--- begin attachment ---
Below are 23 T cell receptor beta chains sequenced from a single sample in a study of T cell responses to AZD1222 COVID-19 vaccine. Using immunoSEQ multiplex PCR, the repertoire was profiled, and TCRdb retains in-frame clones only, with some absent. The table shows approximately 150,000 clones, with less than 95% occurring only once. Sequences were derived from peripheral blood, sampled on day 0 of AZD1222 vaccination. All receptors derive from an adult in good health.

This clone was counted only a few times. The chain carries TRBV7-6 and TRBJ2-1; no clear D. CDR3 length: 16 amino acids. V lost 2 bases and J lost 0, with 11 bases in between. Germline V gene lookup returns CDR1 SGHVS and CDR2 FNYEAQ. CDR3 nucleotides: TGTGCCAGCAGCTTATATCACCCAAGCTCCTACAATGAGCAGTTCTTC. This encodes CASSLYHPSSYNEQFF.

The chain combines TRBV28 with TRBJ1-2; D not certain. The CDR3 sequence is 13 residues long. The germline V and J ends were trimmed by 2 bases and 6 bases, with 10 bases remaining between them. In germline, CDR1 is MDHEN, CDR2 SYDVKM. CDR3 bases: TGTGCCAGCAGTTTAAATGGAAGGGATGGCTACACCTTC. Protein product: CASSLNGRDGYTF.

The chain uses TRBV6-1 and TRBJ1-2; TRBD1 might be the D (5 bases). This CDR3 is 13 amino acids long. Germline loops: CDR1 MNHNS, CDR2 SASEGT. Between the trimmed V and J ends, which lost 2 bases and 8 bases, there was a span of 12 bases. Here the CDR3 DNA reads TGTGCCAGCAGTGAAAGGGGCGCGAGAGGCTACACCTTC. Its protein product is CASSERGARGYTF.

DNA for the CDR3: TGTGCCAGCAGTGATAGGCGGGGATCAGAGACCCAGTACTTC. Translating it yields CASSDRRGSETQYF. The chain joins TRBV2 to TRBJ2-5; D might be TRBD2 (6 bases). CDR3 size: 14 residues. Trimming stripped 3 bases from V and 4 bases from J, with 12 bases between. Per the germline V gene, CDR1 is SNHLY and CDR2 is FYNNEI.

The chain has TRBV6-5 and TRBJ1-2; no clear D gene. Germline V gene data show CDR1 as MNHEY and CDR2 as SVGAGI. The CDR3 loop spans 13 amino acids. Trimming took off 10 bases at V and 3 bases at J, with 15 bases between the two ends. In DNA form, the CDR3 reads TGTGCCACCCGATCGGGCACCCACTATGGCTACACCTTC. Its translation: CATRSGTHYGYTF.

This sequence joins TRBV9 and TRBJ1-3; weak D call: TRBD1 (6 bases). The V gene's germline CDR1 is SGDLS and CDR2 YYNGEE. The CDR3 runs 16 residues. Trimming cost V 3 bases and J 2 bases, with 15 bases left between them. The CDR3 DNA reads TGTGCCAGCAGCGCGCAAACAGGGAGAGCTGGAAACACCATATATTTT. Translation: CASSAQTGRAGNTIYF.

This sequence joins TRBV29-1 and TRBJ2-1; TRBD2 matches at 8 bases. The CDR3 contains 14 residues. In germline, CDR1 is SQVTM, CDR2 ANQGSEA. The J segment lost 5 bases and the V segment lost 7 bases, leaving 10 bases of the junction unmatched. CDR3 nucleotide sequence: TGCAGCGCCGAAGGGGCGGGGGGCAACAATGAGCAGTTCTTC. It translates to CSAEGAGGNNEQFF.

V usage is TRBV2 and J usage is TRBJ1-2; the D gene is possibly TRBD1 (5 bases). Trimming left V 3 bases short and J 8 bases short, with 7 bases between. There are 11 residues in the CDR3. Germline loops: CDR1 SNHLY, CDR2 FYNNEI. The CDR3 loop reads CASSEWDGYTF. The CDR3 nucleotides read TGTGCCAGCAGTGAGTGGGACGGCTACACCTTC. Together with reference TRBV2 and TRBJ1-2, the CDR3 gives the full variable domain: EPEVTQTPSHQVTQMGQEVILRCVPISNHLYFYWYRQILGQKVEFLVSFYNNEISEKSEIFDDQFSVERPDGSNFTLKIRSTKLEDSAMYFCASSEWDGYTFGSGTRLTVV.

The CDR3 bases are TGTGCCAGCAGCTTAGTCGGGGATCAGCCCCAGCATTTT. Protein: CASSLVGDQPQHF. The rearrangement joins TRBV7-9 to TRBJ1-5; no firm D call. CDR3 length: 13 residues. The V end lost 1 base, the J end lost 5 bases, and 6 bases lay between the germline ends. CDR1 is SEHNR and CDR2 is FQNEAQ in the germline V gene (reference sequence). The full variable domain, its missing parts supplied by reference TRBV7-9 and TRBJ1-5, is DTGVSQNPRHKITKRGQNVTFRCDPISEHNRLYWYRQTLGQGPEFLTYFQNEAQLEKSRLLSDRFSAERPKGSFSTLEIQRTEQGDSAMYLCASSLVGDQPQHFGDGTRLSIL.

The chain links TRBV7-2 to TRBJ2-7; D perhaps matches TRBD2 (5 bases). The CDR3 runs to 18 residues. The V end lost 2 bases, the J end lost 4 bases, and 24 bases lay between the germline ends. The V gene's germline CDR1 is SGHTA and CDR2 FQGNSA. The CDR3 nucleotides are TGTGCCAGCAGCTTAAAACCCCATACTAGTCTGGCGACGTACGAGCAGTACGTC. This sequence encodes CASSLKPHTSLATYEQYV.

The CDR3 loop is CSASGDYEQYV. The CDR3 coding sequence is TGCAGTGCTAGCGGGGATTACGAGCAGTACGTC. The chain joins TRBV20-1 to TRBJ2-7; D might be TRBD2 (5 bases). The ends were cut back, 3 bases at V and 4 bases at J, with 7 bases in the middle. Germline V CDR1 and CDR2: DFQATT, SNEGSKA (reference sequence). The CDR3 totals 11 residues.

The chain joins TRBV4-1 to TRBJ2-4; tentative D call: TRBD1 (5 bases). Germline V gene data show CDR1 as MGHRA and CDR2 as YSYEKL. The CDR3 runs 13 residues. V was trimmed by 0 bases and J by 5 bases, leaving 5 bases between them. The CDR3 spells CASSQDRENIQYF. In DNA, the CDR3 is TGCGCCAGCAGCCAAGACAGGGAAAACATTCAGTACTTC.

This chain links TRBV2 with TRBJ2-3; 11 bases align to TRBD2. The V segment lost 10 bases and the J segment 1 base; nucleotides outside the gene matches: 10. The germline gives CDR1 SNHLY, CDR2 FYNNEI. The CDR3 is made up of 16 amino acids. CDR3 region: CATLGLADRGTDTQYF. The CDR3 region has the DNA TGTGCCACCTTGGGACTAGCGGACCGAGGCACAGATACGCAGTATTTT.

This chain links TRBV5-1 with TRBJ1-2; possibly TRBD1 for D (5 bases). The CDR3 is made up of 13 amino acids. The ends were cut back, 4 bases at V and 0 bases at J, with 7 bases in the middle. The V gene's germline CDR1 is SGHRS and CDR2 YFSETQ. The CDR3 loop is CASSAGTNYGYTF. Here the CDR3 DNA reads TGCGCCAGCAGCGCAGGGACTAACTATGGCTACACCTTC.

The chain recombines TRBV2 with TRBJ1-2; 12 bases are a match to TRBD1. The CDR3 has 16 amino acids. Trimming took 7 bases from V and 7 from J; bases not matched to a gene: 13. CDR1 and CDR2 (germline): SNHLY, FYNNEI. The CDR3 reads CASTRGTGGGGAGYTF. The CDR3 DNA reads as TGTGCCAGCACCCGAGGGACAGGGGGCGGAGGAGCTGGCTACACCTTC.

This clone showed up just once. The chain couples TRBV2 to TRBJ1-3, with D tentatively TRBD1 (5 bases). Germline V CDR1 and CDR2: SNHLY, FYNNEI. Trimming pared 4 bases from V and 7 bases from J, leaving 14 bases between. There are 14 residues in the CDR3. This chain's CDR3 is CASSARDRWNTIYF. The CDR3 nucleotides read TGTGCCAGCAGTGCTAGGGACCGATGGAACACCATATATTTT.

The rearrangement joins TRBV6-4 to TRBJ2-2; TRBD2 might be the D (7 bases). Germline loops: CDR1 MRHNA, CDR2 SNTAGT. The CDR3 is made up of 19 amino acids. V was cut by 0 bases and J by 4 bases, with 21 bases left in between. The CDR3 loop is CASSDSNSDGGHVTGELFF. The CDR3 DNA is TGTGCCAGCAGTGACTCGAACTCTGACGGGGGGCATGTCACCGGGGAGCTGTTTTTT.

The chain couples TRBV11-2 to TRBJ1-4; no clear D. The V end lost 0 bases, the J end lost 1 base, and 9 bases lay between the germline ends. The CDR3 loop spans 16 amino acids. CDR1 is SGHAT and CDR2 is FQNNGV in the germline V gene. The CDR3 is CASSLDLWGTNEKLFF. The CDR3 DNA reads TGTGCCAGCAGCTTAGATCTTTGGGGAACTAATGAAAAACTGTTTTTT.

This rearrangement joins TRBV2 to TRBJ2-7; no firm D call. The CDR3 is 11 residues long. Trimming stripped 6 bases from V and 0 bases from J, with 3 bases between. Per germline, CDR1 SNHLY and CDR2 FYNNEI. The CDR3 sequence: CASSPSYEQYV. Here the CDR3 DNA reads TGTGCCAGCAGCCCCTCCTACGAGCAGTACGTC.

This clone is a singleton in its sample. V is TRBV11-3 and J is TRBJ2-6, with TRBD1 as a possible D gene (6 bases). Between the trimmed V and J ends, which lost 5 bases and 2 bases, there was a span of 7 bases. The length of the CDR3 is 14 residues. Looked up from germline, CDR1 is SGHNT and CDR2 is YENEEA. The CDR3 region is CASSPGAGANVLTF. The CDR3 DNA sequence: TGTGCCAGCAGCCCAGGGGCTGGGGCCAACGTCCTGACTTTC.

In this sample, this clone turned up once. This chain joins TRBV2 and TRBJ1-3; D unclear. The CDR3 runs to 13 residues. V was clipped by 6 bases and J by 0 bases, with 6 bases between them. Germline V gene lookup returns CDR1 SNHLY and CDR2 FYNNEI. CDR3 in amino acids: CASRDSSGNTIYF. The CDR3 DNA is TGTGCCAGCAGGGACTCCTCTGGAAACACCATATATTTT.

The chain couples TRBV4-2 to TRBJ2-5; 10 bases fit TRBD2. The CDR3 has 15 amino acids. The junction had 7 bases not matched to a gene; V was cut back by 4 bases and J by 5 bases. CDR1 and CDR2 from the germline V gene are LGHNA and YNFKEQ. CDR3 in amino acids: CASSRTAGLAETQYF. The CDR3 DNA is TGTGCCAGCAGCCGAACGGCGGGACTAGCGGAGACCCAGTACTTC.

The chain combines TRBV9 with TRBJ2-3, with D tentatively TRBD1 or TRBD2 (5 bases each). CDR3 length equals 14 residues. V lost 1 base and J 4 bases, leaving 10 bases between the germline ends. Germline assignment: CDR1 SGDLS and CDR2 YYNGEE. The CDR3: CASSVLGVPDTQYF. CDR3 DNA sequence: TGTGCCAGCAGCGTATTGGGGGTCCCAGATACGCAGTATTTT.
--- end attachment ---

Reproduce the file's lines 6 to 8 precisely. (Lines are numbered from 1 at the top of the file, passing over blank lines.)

The chain has TRBV6-5 and TRBJ1-2; no clear D gene. Germline V gene data show CDR1 as MNHEY and CDR2 as SVGAGI. The CDR3 loop spans 13 amino acids. Trimming took off 10 bases at V and 3 bases at J, with 15 bases between the two ends. In DNA form, the CDR3 reads TGTGCCACCCGATCGGGCACCCACTATGGCTACACCTTC. Its translation: CATRSGTHYGYTF.

This sequence joins TRBV9 and TRBJ1-3; weak D call: TRBD1 (6 bases). The V gene's germline CDR1 is SGDLS and CDR2 YYNGEE. The CDR3 runs 16 residues. Trimming cost V 3 bases and J 2 bases, with 15 bases left between them. The CDR3 DNA reads TGTGCCAGCAGCGCGCAAACAGGGAGAGCTGGAAACACCATATATTTT. Translation: CASSAQTGRAGNTIYF.

This sequence joins TRBV29-1 and TRBJ2-1; TRBD2 matches at 8 bases. The CDR3 contains 14 residues. In germline, CDR1 is SQVTM, CDR2 ANQGSEA. The J segment lost 5 bases and the V segment lost 7 bases, leaving 10 bases of the junction unmatched. CDR3 nucleotide sequence: TGCAGCGCCGAAGGGGCGGGGGGCAACAATGAGCAGTTCTTC. It translates to CSAEGAGGNNEQFF.